const [state, setState] = useState(initialState);

  useEffect(() => {
    const timer = setTimeout(() => {
    // simple click
      if (state.click === 1) actionSimpleClick(state.props);
      setState(initialState);
    }, delay);

    // the duration between this click and the previous one
    // is less than the value of delay = double-click
    if (state.click === 2) actionDoubleClick(state.props);

    return () => clearTimeout(timer);
      
  }, [state.click]);

  return (e, props) => {
    e.stopPropagation()

    setState(prev => ({
      click: prev.click + 1,
      props
    }))
  }
}

export default useSingleAndDoubleClick

Usage in some component:

const onClick = useSingleAndDoubleClick(callbackClick, callbackDoubleClick)

<button onClick={onClick}>Click me</button>

or

<button onClick={e => onClick(e, someOtherProps)}>Click me</button>

score:0

import React, { useState } from "react";

const List = () => {

const [cv, uv] = useState("nice");

  const ty = () => {

    uv("bad");

  };

  return (

    <>

      <h1>{cv}</h1>

      <button onDoubleClick={ty}>Click to change</button>

    </>

  );

};

export default List;

score:5

Here's what I have done. Any suggestions for improvement are welcome.

class DoubleClick extends React.Component {
  state = {counter: 0}

  handleClick = () => {
   this.setState(state => ({
    counter: this.state.counter + 1,
  }))
 }


  handleDoubleClick = () => {
   this.setState(state => ({
    counter: this.state.counter - 2,
  }))
 }

 render() {
   return(
   <>
    <button onClick={this.handleClick} onDoubleClick={this.handleDoubleClick>
      {this.state.counter}
    </button>
   </>
  )
 }
}

score:25

Instead of using ondoubleclick, you can use event.detail to get the current click count. It's the number of time the mouse's been clicked in the same area in a short time.

const handleClick = (e) => {
  switch (e.detail) {
    case 1:
      console.log("click");
      break;
    case 2:
      console.log("double click");
      break;
    case 3:
      console.log("triple click");
      break;
  }
};

return <button onClick={handleClick}>Click me</button>;

In the example above, if you triple click the button it will print all 3 cases:

click 
double click 
triple click 

Live Demo

Edit 25777826/onclick-works-but-ondoubleclick-is-ignored-on-react-component

score:26

You can use a custom hook to handle simple click and double click like this :

import { useState, useEffect } from 'react';

function useSingleAndDoubleClick(actionSimpleClick, actionDoubleClick, delay = 250) {
    const [click, setClick] = useState(0);

    useEffect(() => {
        const timer = setTimeout(() => {
            // simple click
            if (click === 1) actionSimpleClick();
            setClick(0);
        }, delay);

        // the duration between this click and the previous one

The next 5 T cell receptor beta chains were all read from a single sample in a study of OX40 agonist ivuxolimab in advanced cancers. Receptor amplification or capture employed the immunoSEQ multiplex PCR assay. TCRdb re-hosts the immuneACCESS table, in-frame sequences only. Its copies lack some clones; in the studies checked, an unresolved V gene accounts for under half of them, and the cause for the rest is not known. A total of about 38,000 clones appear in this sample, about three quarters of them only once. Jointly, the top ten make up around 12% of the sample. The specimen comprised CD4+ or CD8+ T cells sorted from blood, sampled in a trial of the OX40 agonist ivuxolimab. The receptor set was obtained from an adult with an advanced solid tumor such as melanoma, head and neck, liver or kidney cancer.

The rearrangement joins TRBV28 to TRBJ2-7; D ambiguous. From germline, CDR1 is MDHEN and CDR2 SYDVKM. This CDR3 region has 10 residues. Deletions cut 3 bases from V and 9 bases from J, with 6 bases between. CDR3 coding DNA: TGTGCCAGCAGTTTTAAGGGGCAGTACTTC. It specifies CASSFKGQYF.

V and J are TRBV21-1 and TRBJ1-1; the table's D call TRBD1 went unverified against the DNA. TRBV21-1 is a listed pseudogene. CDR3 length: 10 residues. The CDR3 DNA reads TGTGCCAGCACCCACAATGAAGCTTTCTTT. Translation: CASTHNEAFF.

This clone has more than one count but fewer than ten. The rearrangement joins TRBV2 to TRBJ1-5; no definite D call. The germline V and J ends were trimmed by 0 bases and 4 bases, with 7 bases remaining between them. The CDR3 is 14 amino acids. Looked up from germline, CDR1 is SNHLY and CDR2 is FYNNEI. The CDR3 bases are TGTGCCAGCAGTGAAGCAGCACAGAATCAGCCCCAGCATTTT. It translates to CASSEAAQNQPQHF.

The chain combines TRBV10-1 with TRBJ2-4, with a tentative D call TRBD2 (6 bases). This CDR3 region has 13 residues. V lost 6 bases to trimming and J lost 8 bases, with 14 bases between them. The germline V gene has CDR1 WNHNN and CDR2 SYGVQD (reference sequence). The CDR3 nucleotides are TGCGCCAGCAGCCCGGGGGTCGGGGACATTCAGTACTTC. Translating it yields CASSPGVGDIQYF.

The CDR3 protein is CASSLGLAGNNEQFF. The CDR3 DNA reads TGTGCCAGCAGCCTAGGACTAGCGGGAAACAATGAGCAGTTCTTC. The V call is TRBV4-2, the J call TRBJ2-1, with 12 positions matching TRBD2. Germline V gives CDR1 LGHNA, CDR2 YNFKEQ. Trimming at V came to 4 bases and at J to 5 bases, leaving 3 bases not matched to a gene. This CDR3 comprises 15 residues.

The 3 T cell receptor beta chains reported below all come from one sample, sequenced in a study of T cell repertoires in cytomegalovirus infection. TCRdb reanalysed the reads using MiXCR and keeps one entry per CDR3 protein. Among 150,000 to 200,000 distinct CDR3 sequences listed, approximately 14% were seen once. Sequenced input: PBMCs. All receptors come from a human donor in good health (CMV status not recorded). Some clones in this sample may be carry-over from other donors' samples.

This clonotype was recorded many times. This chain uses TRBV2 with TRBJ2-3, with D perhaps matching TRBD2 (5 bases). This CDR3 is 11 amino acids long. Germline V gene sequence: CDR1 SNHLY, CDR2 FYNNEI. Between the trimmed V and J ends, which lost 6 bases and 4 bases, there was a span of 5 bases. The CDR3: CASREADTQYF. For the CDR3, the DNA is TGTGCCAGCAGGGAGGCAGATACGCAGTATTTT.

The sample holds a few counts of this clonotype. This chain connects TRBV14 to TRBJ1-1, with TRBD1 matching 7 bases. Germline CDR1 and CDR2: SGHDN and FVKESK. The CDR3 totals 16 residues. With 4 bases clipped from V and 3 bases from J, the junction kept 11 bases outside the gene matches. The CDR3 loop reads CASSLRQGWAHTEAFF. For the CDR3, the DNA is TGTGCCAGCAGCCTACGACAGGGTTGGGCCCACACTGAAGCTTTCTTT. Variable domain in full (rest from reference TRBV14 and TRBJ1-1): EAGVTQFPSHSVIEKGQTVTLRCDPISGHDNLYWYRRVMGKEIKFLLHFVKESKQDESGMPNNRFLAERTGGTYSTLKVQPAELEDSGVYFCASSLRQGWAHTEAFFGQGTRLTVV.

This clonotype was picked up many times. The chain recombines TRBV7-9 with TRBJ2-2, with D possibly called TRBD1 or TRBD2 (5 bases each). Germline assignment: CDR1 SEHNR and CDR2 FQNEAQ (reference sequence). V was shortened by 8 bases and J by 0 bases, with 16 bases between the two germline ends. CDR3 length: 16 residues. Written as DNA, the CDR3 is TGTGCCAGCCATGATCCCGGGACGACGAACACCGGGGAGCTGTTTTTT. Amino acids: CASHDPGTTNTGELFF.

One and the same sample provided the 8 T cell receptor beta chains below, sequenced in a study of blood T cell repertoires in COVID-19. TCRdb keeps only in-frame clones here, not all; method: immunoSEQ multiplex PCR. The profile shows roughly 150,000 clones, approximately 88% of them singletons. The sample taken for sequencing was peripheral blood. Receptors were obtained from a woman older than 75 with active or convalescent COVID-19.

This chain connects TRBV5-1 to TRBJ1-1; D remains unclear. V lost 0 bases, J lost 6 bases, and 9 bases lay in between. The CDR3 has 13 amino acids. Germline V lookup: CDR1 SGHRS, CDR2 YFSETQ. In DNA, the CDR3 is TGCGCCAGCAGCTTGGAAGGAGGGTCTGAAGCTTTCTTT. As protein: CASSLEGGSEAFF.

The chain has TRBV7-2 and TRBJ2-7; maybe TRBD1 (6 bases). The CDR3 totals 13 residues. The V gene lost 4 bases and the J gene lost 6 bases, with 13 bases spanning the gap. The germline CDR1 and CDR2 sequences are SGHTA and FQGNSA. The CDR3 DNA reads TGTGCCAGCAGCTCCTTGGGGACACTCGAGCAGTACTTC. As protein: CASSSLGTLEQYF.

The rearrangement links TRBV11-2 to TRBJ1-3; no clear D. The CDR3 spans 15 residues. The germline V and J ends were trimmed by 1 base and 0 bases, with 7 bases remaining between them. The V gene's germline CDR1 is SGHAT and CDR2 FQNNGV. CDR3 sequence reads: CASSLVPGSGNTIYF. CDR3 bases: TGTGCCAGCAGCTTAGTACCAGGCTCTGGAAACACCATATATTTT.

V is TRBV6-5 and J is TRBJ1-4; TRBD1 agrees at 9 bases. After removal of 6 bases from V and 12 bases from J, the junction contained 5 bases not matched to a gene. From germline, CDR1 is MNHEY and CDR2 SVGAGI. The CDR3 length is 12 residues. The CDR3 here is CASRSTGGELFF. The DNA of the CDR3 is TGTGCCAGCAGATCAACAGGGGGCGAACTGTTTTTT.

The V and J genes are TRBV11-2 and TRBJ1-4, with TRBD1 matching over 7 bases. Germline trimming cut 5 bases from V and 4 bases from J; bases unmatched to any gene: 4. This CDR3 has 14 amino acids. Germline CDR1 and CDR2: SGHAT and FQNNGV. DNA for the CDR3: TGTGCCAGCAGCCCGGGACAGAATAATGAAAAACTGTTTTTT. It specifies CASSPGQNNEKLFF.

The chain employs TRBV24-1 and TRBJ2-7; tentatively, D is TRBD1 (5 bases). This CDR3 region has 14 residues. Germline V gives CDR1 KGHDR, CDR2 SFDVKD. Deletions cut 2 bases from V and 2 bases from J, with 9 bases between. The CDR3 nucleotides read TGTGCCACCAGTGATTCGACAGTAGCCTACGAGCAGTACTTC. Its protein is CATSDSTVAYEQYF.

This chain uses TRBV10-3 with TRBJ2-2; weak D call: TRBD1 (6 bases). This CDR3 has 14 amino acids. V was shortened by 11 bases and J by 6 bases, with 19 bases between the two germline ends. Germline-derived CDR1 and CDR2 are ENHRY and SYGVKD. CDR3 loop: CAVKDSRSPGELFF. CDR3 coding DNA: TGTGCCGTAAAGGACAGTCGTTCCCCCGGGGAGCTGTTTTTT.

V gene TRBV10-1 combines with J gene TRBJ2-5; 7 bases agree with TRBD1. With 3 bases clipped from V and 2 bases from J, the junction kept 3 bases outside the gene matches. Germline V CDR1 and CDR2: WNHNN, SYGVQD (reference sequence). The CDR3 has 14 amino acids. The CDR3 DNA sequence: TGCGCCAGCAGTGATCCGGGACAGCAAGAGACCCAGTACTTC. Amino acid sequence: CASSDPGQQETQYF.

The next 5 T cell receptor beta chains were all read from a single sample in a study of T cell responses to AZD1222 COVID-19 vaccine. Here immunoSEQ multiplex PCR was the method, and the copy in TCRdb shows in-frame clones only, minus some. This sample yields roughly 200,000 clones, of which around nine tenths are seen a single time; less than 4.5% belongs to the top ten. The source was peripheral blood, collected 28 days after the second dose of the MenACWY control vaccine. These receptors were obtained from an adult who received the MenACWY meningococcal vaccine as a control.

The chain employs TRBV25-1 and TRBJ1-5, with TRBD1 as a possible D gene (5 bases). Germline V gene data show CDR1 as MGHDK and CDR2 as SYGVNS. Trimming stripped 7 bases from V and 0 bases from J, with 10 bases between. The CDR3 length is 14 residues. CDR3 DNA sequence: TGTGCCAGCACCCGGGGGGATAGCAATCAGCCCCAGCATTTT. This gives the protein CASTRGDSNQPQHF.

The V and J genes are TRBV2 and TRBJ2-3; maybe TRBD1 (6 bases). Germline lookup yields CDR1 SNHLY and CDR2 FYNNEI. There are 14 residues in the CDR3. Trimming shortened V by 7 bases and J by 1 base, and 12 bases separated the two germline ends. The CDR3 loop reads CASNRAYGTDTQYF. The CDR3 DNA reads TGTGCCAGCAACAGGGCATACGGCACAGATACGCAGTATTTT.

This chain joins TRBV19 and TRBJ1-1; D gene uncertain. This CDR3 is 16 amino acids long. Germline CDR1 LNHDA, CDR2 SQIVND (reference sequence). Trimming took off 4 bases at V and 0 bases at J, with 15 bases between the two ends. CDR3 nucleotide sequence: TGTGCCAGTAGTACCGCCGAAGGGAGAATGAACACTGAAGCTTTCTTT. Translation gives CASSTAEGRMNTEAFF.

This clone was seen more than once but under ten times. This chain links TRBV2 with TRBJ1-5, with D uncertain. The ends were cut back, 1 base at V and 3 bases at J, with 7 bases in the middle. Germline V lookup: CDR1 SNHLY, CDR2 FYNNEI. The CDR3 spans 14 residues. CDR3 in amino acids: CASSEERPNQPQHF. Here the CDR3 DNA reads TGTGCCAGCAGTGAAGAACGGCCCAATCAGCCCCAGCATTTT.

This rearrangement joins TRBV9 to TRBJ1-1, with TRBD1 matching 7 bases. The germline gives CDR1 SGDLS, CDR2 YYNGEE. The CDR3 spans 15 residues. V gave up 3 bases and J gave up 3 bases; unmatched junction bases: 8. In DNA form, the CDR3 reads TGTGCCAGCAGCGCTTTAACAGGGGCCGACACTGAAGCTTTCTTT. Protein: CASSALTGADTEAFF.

// is less than the value of delay = double-click
        if (click === 2) actionDoubleClick();

        return () => clearTimeout(timer);
        
    }, [click]);

    return () => setClick(prev => prev + 1);
}

then in your component you can use :

const click = useSingleAndDoubleClick(callbackClick, callbackDoubleClick);
<button onClick={click}>clic</button>

score:34

The required result can be achieved by providing a very slight delay on firing off the normal click action, which will be cancelled when the double click event will happen.

  let timer = 0;
  let delay = 200;
  let prevent = false;

  doClickAction() {
    console.log(' click');
  }
  doDoubleClickAction() {
    console.log('Double Click')
  }
  handleClick() {
    let me = this;
    timer = setTimeout(function() {
      if (!prevent) {
        me.doClickAction();
      }
      prevent = false;
    }, delay);
  }
  handleDoubleClick(){
    clearTimeout(timer);
    prevent = true;
    this.doDoubleClickAction();
  }
 < button onClick={this.handleClick.bind(this)} 
    onDoubleClick = {this.handleDoubleClick.bind(this)} > click me </button>

score:71

This is not a limitation of React, it is a limitation of the DOM's click and dblclick events. As suggested by Quirksmode's click documentation:

Don't register click and dblclick events on the same element: it's impossible to distinguish single-click events from click events that lead to a dblclick event.

For more current documentation, the W3C spec on the dblclick event states:

A user agent must dispatch this event when the primary button of a pointing device is clicked twice over an element.

A double click event necessarily happens after two click events.

Edit:

One more suggested read is jQuery's dblclick handler:

It is inadvisable to bind handlers to both the click and dblclick events for the same element. The sequence of events triggered varies from browser to browser, with some receiving two click events before the dblclick and others only one. Double-click sensitivity (maximum time between clicks that is detected as a double click) can vary by operating system and browser, and is often user-configurable.